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The Myth of the Moderate Mullahs

The West’s capacity for self-delusion when it comes to Iran never ceases to amaze me. Witness the ecstatic reaction to supposed centrist Hassan Rohani’s election in a rigged election. According to The Wall Street Journal: “The Obama administration and its European allies—surprised and encouraged by Hassan Rohani’s election as Iran’s next president—intend to aggressively push to resume negotiations with Tehran on its nuclear program by August to test his new government’s positions.”

Really? Seriously? Is this on the level? Do leaders in Washington and other Western capitals still believe in the myth of “moderate mullahs” who will make a deal on Iran’s nuclear program if only we reach out to them? This flies in the face of decades of evidence that the Iranians have no intention of giving up their cherished nuclear ambitions whose realization they see (perhaps rightly, if the example of North Korea is anything to go by) as the ultimate guarantor of their revolution.

It also flies in the face of all the evidence that the real decision-maker in Iran is not the figurehead president but the Supreme Leader, Ayatollah Ali Khamenei, who has held power since 1989. That is a long enough period that he should have dispelled any naive hopes that he is a closet reformer who has any ambition other than maintaining repression at home and expanding Iranian influence abroad at the expense of the U.S. and our moderate allies in the region.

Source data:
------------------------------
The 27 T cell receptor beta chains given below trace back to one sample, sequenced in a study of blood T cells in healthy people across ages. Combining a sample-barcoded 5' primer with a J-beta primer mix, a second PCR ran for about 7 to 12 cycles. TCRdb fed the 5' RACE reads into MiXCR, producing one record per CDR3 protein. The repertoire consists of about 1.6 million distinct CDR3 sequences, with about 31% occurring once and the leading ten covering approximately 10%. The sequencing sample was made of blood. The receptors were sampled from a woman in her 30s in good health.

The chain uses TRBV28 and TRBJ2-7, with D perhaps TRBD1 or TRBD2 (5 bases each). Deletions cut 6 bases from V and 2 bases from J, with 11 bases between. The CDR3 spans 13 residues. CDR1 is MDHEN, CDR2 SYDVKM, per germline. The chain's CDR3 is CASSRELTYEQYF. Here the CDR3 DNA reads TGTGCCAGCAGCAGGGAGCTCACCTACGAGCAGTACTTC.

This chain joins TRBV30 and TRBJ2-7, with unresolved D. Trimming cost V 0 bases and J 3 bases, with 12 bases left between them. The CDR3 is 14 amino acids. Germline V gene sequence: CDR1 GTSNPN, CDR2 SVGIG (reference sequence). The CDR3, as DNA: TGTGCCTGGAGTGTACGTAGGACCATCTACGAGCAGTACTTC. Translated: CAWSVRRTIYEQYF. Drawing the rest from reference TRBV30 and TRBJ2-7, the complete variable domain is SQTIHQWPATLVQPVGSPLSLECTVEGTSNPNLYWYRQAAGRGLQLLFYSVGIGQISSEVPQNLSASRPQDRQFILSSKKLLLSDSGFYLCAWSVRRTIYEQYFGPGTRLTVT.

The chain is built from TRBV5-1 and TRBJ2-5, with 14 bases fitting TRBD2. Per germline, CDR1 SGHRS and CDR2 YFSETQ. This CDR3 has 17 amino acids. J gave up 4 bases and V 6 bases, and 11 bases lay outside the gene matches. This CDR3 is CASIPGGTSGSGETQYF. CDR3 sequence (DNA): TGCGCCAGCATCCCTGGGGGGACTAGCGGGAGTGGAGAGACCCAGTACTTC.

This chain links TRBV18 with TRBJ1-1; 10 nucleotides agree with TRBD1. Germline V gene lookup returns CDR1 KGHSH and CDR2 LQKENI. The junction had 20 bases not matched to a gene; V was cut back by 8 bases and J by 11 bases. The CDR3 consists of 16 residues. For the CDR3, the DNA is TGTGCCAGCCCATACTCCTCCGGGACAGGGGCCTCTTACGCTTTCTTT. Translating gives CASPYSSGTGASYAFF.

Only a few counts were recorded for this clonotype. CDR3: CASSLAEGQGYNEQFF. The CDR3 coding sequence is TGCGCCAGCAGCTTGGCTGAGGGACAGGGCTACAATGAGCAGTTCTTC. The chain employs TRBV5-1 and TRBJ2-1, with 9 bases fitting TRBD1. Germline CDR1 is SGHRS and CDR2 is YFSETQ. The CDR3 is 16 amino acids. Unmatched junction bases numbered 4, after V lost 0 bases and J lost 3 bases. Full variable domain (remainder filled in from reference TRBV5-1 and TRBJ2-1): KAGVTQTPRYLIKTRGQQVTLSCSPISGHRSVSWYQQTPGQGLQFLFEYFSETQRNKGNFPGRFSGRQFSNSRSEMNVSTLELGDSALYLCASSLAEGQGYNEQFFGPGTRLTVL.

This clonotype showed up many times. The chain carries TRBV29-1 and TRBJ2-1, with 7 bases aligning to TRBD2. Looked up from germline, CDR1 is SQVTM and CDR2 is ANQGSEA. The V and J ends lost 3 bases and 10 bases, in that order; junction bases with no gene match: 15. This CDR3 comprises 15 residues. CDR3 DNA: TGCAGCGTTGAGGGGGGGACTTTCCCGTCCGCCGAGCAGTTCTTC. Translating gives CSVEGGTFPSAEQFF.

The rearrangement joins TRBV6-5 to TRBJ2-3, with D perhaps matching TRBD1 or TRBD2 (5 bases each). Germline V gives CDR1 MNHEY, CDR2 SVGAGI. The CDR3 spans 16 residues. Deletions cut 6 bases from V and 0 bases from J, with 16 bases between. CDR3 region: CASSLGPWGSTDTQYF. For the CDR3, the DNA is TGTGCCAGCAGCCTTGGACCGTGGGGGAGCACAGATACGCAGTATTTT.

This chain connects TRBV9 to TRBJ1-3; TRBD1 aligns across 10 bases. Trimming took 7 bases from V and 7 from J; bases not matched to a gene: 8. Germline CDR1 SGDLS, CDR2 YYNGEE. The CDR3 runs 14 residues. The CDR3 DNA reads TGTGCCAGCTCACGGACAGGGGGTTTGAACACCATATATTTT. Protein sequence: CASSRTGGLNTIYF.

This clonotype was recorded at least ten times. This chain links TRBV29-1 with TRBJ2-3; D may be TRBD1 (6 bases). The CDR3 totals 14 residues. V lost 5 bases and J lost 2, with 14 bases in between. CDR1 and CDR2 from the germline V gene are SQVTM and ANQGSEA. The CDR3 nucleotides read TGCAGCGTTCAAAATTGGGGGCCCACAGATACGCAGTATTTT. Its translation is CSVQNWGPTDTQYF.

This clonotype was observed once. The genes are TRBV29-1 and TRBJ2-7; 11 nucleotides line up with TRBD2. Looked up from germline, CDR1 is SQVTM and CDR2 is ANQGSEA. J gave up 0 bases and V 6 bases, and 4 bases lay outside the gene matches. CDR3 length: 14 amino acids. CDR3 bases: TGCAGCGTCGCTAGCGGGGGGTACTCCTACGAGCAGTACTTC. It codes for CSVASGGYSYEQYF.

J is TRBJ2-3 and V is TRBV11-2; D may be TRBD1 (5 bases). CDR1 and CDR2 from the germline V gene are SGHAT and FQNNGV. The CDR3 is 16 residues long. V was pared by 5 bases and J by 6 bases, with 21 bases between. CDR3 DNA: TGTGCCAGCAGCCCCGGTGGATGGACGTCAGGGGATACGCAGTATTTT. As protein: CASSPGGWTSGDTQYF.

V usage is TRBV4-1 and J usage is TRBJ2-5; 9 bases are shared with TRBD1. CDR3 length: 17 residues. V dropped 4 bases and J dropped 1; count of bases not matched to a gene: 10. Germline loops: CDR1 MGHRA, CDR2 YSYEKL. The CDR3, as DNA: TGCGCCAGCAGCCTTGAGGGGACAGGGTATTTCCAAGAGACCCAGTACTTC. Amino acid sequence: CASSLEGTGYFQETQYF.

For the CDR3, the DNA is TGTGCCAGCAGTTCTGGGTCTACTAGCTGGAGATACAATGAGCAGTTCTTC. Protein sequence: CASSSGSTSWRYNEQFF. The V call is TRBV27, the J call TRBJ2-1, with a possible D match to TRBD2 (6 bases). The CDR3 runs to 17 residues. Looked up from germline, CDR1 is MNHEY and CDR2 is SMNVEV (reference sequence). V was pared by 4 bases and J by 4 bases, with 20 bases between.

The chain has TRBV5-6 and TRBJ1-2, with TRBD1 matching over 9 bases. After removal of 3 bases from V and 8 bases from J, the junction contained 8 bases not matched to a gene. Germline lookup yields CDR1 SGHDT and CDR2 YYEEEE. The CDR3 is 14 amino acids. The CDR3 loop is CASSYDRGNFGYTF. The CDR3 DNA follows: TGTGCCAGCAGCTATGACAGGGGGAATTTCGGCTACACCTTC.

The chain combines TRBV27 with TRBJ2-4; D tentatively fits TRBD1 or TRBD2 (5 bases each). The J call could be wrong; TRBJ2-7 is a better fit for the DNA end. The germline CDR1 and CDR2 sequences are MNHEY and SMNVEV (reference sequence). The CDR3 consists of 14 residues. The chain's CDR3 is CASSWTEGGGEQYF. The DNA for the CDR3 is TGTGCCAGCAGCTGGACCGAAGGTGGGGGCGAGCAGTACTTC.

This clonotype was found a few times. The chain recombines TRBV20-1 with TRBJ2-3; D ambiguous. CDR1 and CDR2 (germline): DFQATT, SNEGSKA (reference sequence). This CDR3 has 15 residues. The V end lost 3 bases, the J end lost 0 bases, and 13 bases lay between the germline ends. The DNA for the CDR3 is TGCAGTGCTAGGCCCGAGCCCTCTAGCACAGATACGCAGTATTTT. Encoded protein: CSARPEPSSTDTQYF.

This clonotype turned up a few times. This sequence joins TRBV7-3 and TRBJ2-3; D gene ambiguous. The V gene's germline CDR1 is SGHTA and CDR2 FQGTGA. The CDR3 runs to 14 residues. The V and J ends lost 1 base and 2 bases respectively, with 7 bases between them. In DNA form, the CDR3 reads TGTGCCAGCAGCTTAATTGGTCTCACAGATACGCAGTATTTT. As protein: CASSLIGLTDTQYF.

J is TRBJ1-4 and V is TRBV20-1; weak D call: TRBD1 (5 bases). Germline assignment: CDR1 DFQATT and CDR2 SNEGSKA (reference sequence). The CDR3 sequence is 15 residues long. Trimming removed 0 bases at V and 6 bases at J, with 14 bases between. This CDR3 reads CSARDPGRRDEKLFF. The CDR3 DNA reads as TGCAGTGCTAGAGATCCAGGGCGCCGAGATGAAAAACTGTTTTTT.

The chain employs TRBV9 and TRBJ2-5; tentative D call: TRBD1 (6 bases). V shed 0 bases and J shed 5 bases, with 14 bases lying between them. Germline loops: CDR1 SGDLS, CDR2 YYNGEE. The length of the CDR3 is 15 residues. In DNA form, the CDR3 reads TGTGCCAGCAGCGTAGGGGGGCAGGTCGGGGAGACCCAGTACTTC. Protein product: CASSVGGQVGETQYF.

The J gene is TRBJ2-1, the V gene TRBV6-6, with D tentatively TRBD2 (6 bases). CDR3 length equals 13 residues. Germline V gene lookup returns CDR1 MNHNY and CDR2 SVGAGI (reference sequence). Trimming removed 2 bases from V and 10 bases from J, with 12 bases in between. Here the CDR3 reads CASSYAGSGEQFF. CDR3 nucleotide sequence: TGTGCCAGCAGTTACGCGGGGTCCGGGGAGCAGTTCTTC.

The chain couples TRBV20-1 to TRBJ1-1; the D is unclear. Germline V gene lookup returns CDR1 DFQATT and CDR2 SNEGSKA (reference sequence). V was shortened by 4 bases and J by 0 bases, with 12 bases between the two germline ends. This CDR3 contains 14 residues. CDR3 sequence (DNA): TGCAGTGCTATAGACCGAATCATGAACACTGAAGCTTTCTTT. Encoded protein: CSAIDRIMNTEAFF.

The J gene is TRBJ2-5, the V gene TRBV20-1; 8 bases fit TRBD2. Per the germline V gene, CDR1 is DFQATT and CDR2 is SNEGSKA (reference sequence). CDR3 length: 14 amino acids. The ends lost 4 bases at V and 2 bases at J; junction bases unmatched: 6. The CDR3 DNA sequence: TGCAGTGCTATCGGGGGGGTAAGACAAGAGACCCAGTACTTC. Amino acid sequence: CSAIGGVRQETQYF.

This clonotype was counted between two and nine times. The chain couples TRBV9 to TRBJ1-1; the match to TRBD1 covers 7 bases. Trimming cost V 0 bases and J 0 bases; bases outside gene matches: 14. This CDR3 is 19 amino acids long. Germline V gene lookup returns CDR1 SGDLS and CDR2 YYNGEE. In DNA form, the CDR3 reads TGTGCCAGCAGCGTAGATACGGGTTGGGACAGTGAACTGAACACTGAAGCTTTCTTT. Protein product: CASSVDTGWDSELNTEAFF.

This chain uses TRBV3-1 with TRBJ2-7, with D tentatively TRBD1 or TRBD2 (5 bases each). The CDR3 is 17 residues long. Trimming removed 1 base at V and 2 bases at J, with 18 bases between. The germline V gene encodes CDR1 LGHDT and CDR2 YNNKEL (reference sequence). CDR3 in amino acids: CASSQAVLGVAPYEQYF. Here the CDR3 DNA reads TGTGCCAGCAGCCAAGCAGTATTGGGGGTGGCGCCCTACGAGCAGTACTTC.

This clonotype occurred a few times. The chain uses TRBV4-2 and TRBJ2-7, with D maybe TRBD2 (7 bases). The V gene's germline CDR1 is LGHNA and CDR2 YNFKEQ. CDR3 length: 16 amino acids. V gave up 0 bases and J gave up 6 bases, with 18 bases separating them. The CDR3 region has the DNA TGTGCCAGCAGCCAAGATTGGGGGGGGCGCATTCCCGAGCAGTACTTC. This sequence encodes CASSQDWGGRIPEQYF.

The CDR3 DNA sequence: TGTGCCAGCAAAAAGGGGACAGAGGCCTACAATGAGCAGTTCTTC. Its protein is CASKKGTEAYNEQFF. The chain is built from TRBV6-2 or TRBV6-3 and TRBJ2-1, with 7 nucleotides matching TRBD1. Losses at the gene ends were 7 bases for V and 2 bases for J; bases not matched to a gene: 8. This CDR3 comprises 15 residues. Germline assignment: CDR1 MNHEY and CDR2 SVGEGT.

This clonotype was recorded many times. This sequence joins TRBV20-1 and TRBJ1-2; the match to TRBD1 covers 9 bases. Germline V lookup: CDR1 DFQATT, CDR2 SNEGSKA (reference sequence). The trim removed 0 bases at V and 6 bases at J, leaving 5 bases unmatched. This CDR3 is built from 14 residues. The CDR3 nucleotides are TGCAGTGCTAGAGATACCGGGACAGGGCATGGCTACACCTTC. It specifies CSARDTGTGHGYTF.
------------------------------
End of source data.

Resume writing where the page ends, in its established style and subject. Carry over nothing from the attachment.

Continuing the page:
For that matter, even if Rohani had any real power there is scant reason to think he would reach any deal with the West unless it allows Iran a tactical advantage. As Sohrab Ahmari reminds us in the Wall Street Journal: “For 16 years starting in 1989, Mr. Rohani served as secretary of Iran’s Supreme National Security Council. During his tenure on the council, Mr. Rohani led the crackdown on a 1999 student uprising and helped the regime evade Western scrutiny of its nuclear-weapons program.”

Numerous other accounts note that when Rohani was Iran’s chief nuclear negotiator from 2003 to 2005, he oversaw a temporary pause in enrichment activities–but he later bragged that this had relieved pressure on Iran and allowed it to make critical advances in its nuclear program.

There is scant cause to think that Rohani’s election now will change Iran’s quest for nuclear weapons–except to make it easier by dragging the West into further fruitless negotiations that will buy time for the mullahs to produce an atomic bomb.


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